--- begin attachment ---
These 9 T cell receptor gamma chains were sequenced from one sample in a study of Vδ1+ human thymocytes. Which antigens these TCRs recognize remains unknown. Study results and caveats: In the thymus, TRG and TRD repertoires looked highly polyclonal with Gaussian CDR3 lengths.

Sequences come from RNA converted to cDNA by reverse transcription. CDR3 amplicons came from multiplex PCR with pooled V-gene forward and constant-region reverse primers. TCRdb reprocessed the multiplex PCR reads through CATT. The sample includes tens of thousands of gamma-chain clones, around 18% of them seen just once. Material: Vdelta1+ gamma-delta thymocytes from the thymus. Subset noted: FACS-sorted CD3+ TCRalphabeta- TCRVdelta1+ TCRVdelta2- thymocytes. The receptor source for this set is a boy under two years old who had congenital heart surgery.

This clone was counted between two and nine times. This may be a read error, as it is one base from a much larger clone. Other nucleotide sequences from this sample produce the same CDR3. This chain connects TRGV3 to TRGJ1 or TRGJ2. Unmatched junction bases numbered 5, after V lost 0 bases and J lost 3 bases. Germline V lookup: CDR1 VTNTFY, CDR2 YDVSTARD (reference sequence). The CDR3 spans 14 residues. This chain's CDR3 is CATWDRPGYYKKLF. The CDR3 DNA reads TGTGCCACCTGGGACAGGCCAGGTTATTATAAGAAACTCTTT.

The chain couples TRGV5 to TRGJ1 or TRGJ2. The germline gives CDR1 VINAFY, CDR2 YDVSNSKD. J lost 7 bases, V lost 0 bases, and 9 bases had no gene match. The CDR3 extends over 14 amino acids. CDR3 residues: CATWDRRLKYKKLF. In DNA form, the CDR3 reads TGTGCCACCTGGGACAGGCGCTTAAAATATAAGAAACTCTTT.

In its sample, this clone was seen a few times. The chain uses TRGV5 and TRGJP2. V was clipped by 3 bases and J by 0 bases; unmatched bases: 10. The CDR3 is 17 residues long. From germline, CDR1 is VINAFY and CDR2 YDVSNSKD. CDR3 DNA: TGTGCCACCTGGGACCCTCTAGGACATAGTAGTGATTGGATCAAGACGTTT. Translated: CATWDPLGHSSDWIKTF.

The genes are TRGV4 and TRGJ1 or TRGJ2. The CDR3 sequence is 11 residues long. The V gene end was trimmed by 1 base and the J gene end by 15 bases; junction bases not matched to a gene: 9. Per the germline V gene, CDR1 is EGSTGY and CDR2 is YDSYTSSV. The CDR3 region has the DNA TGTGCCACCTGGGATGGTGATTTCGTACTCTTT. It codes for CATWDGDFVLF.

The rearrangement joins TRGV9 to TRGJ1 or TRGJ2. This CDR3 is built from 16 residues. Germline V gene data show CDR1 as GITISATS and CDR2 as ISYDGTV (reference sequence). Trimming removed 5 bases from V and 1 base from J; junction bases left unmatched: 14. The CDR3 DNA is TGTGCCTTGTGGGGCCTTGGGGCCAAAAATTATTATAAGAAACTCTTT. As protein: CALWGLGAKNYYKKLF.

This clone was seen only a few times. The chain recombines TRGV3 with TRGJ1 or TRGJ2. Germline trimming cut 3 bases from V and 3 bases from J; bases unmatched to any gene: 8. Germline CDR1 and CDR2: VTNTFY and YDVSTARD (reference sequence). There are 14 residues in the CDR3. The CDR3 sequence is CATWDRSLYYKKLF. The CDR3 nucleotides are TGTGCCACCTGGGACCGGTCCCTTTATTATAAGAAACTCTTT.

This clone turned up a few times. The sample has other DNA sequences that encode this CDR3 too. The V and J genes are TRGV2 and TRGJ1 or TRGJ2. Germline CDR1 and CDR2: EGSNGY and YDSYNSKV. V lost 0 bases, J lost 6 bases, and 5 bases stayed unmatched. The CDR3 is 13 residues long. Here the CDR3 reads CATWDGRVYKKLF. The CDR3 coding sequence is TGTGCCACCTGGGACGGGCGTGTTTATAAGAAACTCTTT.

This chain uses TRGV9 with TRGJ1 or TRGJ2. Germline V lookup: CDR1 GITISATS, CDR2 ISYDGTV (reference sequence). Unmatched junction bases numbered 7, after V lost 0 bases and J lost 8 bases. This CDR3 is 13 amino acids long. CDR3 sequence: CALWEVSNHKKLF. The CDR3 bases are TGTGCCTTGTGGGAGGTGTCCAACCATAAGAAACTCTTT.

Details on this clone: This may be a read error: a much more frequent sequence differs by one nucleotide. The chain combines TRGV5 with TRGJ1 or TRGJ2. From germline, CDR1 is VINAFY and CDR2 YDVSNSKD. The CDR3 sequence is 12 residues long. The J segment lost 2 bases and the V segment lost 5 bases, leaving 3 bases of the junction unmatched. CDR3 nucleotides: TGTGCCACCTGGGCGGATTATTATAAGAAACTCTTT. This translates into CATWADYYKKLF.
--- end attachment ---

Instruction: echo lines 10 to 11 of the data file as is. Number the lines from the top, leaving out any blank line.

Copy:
This chain uses TRGV9 with TRGJ1 or TRGJ2. Germline V lookup: CDR1 GITISATS, CDR2 ISYDGTV (reference sequence). Unmatched junction bases numbered 7, after V lost 0 bases and J lost 8 bases. This CDR3 is 13 amino acids long. CDR3 sequence: CALWEVSNHKKLF. The CDR3 bases are TGTGCCTTGTGGGAGGTGTCCAACCATAAGAAACTCTTT.

Details on this clone: This may be a read error: a much more frequent sequence differs by one nucleotide. The chain combines TRGV5 with TRGJ1 or TRGJ2. From germline, CDR1 is VINAFY and CDR2 YDVSNSKD. The CDR3 sequence is 12 residues long. The J segment lost 2 bases and the V segment lost 5 bases, leaving 3 bases of the junction unmatched. CDR3 nucleotides: TGTGCCACCTGGGCGGATTATTATAAGAAACTCTTT. This translates into CATWADYYKKLF.